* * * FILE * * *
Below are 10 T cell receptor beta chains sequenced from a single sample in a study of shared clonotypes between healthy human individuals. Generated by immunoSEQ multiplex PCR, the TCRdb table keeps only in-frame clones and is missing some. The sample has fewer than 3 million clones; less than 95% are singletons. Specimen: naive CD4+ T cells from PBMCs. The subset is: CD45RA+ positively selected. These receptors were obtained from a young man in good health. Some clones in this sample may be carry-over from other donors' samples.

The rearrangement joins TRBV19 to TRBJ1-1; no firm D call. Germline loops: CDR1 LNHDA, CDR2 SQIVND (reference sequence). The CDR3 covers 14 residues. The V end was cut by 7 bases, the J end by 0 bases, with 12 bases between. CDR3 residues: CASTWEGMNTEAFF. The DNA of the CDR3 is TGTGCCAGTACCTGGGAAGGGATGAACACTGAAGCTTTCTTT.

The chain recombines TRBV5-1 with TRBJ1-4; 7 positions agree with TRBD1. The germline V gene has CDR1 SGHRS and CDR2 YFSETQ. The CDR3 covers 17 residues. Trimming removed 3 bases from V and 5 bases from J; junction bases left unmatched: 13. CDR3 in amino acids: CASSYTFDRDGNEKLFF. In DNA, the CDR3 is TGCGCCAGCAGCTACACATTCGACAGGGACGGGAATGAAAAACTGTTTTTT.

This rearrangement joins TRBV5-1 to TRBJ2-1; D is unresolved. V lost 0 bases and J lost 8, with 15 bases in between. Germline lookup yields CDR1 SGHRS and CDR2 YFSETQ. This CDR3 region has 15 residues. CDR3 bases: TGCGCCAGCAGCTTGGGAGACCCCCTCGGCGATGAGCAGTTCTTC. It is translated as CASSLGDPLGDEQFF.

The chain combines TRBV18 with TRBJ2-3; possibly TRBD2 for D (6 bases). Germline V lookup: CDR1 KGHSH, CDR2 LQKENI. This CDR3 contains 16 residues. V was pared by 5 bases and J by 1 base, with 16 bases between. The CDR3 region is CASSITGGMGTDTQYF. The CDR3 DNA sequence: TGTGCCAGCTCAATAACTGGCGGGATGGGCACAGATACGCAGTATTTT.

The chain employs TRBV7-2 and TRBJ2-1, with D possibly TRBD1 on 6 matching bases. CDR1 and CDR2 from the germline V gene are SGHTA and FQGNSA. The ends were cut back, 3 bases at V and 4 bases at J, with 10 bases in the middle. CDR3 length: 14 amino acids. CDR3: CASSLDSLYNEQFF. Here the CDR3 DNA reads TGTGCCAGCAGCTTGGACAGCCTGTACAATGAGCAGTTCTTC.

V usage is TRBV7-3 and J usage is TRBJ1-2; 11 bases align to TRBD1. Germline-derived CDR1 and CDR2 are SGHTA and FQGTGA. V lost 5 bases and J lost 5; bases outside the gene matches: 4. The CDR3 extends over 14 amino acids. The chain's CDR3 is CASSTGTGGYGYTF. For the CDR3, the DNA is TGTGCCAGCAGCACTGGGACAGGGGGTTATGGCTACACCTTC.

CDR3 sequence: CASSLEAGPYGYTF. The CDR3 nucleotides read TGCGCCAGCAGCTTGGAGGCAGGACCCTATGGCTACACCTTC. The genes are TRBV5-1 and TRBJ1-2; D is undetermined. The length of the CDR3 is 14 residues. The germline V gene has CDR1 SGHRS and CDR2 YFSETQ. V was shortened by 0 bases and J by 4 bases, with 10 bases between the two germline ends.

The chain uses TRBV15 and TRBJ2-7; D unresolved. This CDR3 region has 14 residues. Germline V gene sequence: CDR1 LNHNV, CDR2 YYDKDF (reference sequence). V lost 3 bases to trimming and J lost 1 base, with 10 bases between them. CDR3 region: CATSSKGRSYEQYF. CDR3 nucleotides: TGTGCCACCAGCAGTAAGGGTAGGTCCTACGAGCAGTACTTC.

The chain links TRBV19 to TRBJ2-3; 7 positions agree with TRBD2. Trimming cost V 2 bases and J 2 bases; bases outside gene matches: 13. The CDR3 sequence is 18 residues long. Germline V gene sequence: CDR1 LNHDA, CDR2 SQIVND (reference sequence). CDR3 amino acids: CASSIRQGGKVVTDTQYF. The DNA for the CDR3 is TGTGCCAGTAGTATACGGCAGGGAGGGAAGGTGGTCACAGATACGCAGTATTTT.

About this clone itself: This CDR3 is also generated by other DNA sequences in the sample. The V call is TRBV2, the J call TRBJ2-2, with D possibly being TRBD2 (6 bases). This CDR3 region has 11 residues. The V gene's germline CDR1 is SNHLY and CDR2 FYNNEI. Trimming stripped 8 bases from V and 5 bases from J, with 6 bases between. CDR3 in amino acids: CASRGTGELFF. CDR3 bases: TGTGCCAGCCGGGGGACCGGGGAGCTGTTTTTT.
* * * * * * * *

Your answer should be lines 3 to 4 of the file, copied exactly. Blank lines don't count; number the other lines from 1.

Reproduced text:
The chain recombines TRBV5-1 with TRBJ1-4; 7 positions agree with TRBD1. The germline V gene has CDR1 SGHRS and CDR2 YFSETQ. The CDR3 covers 17 residues. Trimming removed 3 bases from V and 5 bases from J; junction bases left unmatched: 13. CDR3 in amino acids: CASSYTFDRDGNEKLFF. In DNA, the CDR3 is TGCGCCAGCAGCTACACATTCGACAGGGACGGGAATGAAAAACTGTTTTTT.

This rearrangement joins TRBV5-1 to TRBJ2-1; D is unresolved. V lost 0 bases and J lost 8, with 15 bases in between. Germline lookup yields CDR1 SGHRS and CDR2 YFSETQ. This CDR3 region has 15 residues. CDR3 bases: TGCGCCAGCAGCTTGGGAGACCCCCTCGGCGATGAGCAGTTCTTC. It is translated as CASSLGDPLGDEQFF.